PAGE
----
Willmoore Kendall was a man against the world, a "maverick," an "iconoclast." His thoughts were profound, his countless enemies powerful, his personal life full of drama. Heaven Can Indeed Fall is the first full-length biography of Kendall and integrates the man with the teacher, thinker, and cold warrior. Once a Marxist, Kendall became a fearsome foe of global communism. He never apologized for supporting Joseph McCarthy. As the co-founder of National Review he helped turn the word liberal into an insult. A "stormy petrel," Kendall was a man “who never lost an argument or kept a friend.” Yet he was one of the most effective and sensitive teachers of his age. His ideas shaped Cold War practices of intelligence analysis and psychological warfare. As an academic he became the premier American theorist for conservative populism. The recent reemergence of populist ideas among American conservatives makes understanding Kendall ever more imperative. This book shows how a child prodigy and bucolic boy scout became an ambitious intelligence analyst, razor-tongued polemicist and profound student of American politics. By knowing Kendall one can better understand Cold War America, and contemporary America as well.
Christopher H. Owen is professor of history at Northeastern State University in Tahlequah, Oklahoma.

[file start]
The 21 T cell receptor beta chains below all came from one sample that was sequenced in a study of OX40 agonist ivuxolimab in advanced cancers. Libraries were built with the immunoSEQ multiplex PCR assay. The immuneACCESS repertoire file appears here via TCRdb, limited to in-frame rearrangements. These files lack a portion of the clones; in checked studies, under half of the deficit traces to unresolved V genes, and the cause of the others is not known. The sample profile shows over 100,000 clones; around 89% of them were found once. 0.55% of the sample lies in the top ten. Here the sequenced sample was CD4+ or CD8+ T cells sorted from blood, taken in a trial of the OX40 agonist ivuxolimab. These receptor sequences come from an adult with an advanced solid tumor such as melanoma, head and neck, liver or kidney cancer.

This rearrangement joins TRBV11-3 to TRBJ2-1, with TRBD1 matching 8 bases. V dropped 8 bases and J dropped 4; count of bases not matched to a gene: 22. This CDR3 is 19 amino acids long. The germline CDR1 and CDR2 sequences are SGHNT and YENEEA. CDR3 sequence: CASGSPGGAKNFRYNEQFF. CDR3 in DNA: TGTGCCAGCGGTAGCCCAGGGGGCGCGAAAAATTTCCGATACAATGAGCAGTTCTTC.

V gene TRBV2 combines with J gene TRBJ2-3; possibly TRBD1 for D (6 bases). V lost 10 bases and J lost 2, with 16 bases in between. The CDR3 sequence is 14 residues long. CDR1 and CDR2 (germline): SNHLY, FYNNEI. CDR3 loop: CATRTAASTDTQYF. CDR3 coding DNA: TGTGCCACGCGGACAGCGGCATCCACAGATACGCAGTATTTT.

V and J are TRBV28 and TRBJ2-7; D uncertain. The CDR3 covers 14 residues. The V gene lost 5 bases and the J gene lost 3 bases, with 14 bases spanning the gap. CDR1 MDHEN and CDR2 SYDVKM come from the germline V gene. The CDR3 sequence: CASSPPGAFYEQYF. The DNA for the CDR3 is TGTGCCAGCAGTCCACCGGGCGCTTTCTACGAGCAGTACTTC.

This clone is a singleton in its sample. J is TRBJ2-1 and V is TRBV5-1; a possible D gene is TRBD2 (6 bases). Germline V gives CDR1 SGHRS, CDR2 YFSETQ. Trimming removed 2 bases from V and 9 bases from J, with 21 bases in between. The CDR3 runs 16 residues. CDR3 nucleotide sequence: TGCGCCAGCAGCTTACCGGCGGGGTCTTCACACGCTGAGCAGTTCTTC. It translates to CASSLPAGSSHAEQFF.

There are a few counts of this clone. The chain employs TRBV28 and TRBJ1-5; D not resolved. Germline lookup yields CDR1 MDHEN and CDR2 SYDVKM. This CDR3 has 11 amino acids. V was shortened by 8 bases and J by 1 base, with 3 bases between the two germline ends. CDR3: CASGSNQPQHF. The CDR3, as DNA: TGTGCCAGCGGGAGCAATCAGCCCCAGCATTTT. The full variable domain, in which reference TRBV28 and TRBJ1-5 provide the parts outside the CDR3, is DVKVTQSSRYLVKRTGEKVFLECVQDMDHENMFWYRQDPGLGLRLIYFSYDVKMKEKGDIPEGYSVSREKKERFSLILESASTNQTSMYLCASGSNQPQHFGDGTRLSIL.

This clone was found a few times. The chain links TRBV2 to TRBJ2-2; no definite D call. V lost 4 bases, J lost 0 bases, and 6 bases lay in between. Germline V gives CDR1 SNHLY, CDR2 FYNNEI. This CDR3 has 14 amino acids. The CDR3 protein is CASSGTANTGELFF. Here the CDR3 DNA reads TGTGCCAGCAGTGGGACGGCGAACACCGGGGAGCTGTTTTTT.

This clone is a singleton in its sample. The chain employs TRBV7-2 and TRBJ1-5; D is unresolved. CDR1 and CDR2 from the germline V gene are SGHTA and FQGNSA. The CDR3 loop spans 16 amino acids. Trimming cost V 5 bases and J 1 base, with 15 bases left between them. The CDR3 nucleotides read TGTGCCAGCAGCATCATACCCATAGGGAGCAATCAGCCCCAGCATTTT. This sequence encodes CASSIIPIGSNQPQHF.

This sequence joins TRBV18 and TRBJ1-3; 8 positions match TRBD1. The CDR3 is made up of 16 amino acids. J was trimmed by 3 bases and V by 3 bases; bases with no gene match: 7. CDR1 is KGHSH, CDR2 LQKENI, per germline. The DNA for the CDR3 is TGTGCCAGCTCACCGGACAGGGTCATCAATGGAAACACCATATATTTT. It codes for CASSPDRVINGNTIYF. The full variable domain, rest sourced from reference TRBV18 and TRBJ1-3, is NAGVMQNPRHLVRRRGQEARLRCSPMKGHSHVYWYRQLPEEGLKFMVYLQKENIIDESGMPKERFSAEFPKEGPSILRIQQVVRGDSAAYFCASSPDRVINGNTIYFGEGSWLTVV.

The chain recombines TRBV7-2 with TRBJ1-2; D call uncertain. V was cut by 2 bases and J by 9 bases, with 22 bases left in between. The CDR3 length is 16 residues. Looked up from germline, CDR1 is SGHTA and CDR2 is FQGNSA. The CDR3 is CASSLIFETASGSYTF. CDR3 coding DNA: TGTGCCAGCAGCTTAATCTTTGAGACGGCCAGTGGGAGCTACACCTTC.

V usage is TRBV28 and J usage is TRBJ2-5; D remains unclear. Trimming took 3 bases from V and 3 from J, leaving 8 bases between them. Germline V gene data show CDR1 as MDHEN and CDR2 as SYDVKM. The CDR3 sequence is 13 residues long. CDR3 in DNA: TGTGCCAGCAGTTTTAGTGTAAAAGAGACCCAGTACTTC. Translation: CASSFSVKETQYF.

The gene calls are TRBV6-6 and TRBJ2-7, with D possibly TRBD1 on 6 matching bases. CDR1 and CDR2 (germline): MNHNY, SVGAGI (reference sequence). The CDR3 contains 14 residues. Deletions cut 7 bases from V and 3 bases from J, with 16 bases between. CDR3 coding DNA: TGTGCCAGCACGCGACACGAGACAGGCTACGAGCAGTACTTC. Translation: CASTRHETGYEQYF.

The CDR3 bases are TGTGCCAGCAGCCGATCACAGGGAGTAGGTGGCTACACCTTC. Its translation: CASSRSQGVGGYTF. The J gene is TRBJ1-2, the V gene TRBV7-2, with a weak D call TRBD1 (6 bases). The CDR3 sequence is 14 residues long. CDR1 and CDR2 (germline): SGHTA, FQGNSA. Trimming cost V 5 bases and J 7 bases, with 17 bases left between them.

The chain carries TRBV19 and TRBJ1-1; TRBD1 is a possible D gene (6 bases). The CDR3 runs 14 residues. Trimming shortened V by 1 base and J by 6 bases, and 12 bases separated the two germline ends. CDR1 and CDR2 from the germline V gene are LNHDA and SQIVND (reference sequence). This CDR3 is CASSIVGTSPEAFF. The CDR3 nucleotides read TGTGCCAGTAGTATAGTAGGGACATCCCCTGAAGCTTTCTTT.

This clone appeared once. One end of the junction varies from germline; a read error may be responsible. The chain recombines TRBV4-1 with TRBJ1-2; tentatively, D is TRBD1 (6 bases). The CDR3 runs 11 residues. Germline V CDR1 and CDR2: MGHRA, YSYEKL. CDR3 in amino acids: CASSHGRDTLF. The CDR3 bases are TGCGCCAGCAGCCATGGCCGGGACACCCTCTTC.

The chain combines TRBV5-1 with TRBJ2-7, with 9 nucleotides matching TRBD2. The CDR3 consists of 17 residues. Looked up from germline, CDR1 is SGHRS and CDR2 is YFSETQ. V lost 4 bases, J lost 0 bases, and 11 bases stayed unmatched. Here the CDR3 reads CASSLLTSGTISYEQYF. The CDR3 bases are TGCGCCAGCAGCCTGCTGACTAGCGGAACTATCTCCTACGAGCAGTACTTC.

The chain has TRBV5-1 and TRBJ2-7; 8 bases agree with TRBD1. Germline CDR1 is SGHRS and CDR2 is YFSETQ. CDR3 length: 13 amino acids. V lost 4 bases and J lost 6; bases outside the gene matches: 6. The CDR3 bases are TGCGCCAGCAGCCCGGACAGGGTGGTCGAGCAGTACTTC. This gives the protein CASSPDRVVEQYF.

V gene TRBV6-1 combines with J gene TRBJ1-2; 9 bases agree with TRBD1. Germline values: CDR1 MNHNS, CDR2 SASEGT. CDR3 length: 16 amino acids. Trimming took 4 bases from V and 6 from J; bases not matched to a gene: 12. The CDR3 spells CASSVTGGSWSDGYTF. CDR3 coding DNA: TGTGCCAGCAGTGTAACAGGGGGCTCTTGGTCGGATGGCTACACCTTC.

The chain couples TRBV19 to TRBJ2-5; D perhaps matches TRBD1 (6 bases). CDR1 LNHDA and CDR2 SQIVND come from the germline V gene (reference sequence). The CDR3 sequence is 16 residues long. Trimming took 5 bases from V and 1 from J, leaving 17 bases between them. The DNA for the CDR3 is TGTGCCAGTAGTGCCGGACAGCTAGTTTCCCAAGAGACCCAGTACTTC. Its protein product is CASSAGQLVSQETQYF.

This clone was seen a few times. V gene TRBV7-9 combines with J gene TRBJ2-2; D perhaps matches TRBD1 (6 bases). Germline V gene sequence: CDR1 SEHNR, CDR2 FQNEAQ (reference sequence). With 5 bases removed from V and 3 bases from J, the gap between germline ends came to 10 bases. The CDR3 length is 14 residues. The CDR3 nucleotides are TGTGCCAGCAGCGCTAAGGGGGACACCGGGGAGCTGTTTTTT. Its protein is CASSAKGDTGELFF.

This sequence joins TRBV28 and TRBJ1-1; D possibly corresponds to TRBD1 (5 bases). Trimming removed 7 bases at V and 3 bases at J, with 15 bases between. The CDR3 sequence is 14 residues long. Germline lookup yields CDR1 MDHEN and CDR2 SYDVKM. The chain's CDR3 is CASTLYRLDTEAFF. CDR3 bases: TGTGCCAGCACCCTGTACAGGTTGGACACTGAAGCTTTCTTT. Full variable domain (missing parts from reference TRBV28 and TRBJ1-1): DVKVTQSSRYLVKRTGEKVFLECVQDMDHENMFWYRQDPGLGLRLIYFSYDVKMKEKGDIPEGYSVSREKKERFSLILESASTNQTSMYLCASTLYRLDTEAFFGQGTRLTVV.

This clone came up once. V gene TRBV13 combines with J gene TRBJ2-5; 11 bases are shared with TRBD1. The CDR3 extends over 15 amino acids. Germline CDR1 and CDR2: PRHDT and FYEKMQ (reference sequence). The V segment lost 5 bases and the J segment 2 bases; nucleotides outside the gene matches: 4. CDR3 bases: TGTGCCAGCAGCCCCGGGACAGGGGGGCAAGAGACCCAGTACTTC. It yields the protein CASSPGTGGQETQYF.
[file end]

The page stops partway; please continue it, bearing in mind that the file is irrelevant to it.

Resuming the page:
Introduction: Tribune and Teacher of the American People
Chapter 1: 1909-1929: Sightless Senior and the ‘Boy Wonder’
Chapter 2: 1929-1935: “I Beg to Disagree”
Chapter 3: 1935-1942: “A Great Creature of the Earth
Chapter 4: 1942-1947: “Spreading Like the Green Bay Tree”
Chapter 5: 1947-1954: “It Sure Is A Hard World”
Chapter 6: 1954-1959: “Why Are You So Damn Logical?”
Chapter 7: 1959-1963: “In Open Air Again”
Chapter 8: 1963-1967: “Kendall for King”
Conclusion: 1977: “The Best Man of Bugtussle”
Christopher Owen ably and succinctly narrates the life story of Kendall, a remarkably unconventional individual who nevertheless believed in the wisdom of crowds.... Among the virtues of Owen’s book is the attention it devotes to Kendall’s career in intelligence, including his time overseeing a psychological-warfare project during the Korean War.